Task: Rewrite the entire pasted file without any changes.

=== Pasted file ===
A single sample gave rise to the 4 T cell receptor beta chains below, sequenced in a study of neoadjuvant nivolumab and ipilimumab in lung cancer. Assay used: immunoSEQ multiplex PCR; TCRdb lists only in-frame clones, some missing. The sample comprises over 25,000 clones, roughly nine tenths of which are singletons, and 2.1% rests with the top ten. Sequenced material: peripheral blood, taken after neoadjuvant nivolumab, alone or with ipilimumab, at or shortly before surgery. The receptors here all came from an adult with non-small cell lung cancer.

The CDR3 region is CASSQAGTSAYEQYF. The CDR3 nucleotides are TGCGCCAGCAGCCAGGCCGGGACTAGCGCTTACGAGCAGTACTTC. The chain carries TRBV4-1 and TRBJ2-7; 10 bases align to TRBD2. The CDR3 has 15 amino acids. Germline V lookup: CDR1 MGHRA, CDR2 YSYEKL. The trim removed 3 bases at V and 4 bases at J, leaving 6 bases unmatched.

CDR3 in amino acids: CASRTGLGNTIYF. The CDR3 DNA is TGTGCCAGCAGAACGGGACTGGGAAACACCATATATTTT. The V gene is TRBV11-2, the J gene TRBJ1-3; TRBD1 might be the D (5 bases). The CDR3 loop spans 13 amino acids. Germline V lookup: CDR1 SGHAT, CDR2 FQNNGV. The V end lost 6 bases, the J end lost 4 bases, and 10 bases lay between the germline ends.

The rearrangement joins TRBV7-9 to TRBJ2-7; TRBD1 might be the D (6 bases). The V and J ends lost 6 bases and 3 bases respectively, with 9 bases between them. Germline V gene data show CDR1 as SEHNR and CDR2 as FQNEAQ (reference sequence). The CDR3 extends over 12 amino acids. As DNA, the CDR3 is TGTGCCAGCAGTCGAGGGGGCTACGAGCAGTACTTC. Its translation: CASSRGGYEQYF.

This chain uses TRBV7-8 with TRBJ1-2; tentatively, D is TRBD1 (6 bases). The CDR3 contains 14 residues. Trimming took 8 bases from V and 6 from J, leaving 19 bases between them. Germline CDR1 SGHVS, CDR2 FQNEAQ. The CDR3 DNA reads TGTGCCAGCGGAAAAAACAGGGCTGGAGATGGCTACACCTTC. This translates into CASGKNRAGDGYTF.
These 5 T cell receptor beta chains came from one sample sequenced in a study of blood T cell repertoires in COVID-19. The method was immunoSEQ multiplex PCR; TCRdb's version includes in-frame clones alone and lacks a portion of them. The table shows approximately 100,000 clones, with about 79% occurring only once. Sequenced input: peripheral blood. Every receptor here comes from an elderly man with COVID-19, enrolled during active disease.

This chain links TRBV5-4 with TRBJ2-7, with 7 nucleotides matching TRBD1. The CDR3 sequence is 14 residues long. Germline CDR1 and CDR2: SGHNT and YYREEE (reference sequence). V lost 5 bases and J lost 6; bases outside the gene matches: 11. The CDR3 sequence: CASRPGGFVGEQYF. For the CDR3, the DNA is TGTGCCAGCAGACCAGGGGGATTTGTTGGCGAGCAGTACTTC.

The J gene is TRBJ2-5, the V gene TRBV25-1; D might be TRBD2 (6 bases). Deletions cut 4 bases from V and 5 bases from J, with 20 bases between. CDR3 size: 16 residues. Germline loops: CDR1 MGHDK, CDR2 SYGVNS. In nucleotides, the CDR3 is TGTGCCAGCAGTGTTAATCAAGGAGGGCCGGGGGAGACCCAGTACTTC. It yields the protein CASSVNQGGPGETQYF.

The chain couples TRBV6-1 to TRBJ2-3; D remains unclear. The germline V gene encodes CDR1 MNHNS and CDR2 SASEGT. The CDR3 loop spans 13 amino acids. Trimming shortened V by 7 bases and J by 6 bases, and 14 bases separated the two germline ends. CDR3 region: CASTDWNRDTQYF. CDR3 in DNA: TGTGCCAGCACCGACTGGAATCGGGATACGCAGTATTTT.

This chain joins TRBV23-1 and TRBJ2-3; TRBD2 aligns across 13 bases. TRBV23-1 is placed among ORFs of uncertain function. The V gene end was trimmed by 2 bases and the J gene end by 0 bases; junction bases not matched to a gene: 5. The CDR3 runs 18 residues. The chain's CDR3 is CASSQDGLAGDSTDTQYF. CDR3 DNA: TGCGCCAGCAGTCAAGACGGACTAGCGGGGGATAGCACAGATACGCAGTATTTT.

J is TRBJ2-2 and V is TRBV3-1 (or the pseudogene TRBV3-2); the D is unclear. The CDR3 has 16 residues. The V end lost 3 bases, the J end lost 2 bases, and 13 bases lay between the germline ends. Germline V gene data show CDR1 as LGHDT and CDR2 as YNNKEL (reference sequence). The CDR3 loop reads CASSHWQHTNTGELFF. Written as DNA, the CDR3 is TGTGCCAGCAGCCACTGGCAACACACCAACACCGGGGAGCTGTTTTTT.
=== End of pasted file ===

A single sample gave rise to the 4 T cell receptor beta chains below, sequenced in a study of neoadjuvant nivolumab and ipilimumab in lung cancer. Assay used: immunoSEQ multiplex PCR; TCRdb lists only in-frame clones, some missing. The sample comprises over 25,000 clones, roughly nine tenths of which are singletons, and 2.1% rests with the top ten. Sequenced material: peripheral blood, taken after neoadjuvant nivolumab, alone or with ipilimumab, at or shortly before surgery. The receptors here all came from an adult with non-small cell lung cancer.

The CDR3 region is CASSQAGTSAYEQYF. The CDR3 nucleotides are TGCGCCAGCAGCCAGGCCGGGACTAGCGCTTACGAGCAGTACTTC. The chain carries TRBV4-1 and TRBJ2-7; 10 bases align to TRBD2. The CDR3 has 15 amino acids. Germline V lookup: CDR1 MGHRA, CDR2 YSYEKL. The trim removed 3 bases at V and 4 bases at J, leaving 6 bases unmatched.

CDR3 in amino acids: CASRTGLGNTIYF. The CDR3 DNA is TGTGCCAGCAGAACGGGACTGGGAAACACCATATATTTT. The V gene is TRBV11-2, the J gene TRBJ1-3; TRBD1 might be the D (5 bases). The CDR3 loop spans 13 amino acids. Germline V lookup: CDR1 SGHAT, CDR2 FQNNGV. The V end lost 6 bases, the J end lost 4 bases, and 10 bases lay between the germline ends.

The rearrangement joins TRBV7-9 to TRBJ2-7; TRBD1 might be the D (6 bases). The V and J ends lost 6 bases and 3 bases respectively, with 9 bases between them. Germline V gene data show CDR1 as SEHNR and CDR2 as FQNEAQ (reference sequence). The CDR3 extends over 12 amino acids. As DNA, the CDR3 is TGTGCCAGCAGTCGAGGGGGCTACGAGCAGTACTTC. Its translation: CASSRGGYEQYF.

This chain uses TRBV7-8 with TRBJ1-2; tentatively, D is TRBD1 (6 bases). The CDR3 contains 14 residues. Trimming took 8 bases from V and 6 from J, leaving 19 bases between them. Germline CDR1 SGHVS, CDR2 FQNEAQ. The CDR3 DNA reads TGTGCCAGCGGAAAAAACAGGGCTGGAGATGGCTACACCTTC. This translates into CASGKNRAGDGYTF.
These 5 T cell receptor beta chains came from one sample sequenced in a study of blood T cell repertoires in COVID-19. The method was immunoSEQ multiplex PCR; TCRdb's version includes in-frame clones alone and lacks a portion of them. The table shows approximately 100,000 clones, with about 79% occurring only once. Sequenced input: peripheral blood. Every receptor here comes from an elderly man with COVID-19, enrolled during active disease.

This chain links TRBV5-4 with TRBJ2-7, with 7 nucleotides matching TRBD1. The CDR3 sequence is 14 residues long. Germline CDR1 and CDR2: SGHNT and YYREEE (reference sequence). V lost 5 bases and J lost 6; bases outside the gene matches: 11. The CDR3 sequence: CASRPGGFVGEQYF. For the CDR3, the DNA is TGTGCCAGCAGACCAGGGGGATTTGTTGGCGAGCAGTACTTC.

The J gene is TRBJ2-5, the V gene TRBV25-1; D might be TRBD2 (6 bases). Deletions cut 4 bases from V and 5 bases from J, with 20 bases between. CDR3 size: 16 residues. Germline loops: CDR1 MGHDK, CDR2 SYGVNS. In nucleotides, the CDR3 is TGTGCCAGCAGTGTTAATCAAGGAGGGCCGGGGGAGACCCAGTACTTC. It yields the protein CASSVNQGGPGETQYF.

The chain couples TRBV6-1 to TRBJ2-3; D remains unclear. The germline V gene encodes CDR1 MNHNS and CDR2 SASEGT. The CDR3 loop spans 13 amino acids. Trimming shortened V by 7 bases and J by 6 bases, and 14 bases separated the two germline ends. CDR3 region: CASTDWNRDTQYF. CDR3 in DNA: TGTGCCAGCACCGACTGGAATCGGGATACGCAGTATTTT.

This chain joins TRBV23-1 and TRBJ2-3; TRBD2 aligns across 13 bases. TRBV23-1 is placed among ORFs of uncertain function. The V gene end was trimmed by 2 bases and the J gene end by 0 bases; junction bases not matched to a gene: 5. The CDR3 runs 18 residues. The chain's CDR3 is CASSQDGLAGDSTDTQYF. CDR3 DNA: TGCGCCAGCAGTCAAGACGGACTAGCGGGGGATAGCACAGATACGCAGTATTTT.

J is TRBJ2-2 and V is TRBV3-1 (or the pseudogene TRBV3-2); the D is unclear. The CDR3 has 16 residues. The V end lost 3 bases, the J end lost 2 bases, and 13 bases lay between the germline ends. Germline V gene data show CDR1 as LGHDT and CDR2 as YNNKEL (reference sequence). The CDR3 loop reads CASSHWQHTNTGELFF. Written as DNA, the CDR3 is TGTGCCAGCAGCCACTGGCAACACACCAACACCGGGGAGCTGTTTTTT.